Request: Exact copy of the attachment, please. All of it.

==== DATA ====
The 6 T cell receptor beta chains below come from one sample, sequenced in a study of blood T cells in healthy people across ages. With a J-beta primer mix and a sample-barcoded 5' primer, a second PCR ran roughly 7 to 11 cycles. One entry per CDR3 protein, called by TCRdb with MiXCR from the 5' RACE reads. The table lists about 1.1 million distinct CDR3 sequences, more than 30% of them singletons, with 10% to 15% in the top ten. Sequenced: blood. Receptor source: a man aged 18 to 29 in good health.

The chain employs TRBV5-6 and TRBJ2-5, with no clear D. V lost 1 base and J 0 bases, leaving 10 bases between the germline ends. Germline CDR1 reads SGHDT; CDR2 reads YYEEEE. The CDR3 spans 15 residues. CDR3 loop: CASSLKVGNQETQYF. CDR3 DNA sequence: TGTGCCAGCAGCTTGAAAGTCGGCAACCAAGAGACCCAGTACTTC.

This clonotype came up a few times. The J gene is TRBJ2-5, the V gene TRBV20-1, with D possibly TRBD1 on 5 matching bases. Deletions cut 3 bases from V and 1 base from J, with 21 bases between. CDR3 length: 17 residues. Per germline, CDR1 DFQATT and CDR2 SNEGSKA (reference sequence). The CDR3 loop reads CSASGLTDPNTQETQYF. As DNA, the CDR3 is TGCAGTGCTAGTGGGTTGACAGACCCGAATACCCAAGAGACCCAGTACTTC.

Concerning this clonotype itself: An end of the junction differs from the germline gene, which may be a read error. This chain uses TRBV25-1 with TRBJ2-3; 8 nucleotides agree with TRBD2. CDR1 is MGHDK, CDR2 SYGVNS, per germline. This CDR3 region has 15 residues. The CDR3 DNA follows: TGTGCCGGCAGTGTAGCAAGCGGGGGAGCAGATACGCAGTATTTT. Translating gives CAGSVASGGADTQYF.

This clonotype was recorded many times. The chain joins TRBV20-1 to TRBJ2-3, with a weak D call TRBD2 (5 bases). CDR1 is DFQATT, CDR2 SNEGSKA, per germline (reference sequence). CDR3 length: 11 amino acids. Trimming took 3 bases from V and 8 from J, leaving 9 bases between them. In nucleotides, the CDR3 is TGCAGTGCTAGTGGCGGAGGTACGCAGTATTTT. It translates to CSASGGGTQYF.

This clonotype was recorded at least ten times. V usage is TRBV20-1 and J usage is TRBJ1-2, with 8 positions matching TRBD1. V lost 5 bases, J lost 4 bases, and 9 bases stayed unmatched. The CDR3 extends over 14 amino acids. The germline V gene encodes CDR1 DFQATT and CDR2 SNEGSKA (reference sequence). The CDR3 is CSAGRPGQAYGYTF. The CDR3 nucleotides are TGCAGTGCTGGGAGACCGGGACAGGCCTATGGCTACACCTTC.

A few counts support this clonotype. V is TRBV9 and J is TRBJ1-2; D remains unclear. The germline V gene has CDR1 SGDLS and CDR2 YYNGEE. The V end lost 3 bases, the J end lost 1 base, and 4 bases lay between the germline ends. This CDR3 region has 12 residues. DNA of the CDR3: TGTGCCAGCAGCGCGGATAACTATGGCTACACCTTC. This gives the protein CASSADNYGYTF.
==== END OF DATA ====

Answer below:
The 6 T cell receptor beta chains below come from one sample, sequenced in a study of blood T cells in healthy people across ages. With a J-beta primer mix and a sample-barcoded 5' primer, a second PCR ran roughly 7 to 11 cycles. One entry per CDR3 protein, called by TCRdb with MiXCR from the 5' RACE reads. The table lists about 1.1 million distinct CDR3 sequences, more than 30% of them singletons, with 10% to 15% in the top ten. Sequenced: blood. Receptor source: a man aged 18 to 29 in good health.

The chain employs TRBV5-6 and TRBJ2-5, with no clear D. V lost 1 base and J 0 bases, leaving 10 bases between the germline ends. Germline CDR1 reads SGHDT; CDR2 reads YYEEEE. The CDR3 spans 15 residues. CDR3 loop: CASSLKVGNQETQYF. CDR3 DNA sequence: TGTGCCAGCAGCTTGAAAGTCGGCAACCAAGAGACCCAGTACTTC.

This clonotype came up a few times. The J gene is TRBJ2-5, the V gene TRBV20-1, with D possibly TRBD1 on 5 matching bases. Deletions cut 3 bases from V and 1 base from J, with 21 bases between. CDR3 length: 17 residues. Per germline, CDR1 DFQATT and CDR2 SNEGSKA (reference sequence). The CDR3 loop reads CSASGLTDPNTQETQYF. As DNA, the CDR3 is TGCAGTGCTAGTGGGTTGACAGACCCGAATACCCAAGAGACCCAGTACTTC.

Concerning this clonotype itself: An end of the junction differs from the germline gene, which may be a read error. This chain uses TRBV25-1 with TRBJ2-3; 8 nucleotides agree with TRBD2. CDR1 is MGHDK, CDR2 SYGVNS, per germline. This CDR3 region has 15 residues. The CDR3 DNA follows: TGTGCCGGCAGTGTAGCAAGCGGGGGAGCAGATACGCAGTATTTT. Translating gives CAGSVASGGADTQYF.

This clonotype was recorded many times. The chain joins TRBV20-1 to TRBJ2-3, with a weak D call TRBD2 (5 bases). CDR1 is DFQATT, CDR2 SNEGSKA, per germline (reference sequence). CDR3 length: 11 amino acids. Trimming took 3 bases from V and 8 from J, leaving 9 bases between them. In nucleotides, the CDR3 is TGCAGTGCTAGTGGCGGAGGTACGCAGTATTTT. It translates to CSASGGGTQYF.

This clonotype was recorded at least ten times. V usage is TRBV20-1 and J usage is TRBJ1-2, with 8 positions matching TRBD1. V lost 5 bases, J lost 4 bases, and 9 bases stayed unmatched. The CDR3 extends over 14 amino acids. The germline V gene encodes CDR1 DFQATT and CDR2 SNEGSKA (reference sequence). The CDR3 is CSAGRPGQAYGYTF. The CDR3 nucleotides are TGCAGTGCTGGGAGACCGGGACAGGCCTATGGCTACACCTTC.

A few counts support this clonotype. V is TRBV9 and J is TRBJ1-2; D remains unclear. The germline V gene has CDR1 SGDLS and CDR2 YYNGEE. The V end lost 3 bases, the J end lost 1 base, and 4 bases lay between the germline ends. This CDR3 region has 12 residues. DNA of the CDR3: TGTGCCAGCAGCGCGGATAACTATGGCTACACCTTC. This gives the protein CASSADNYGYTF.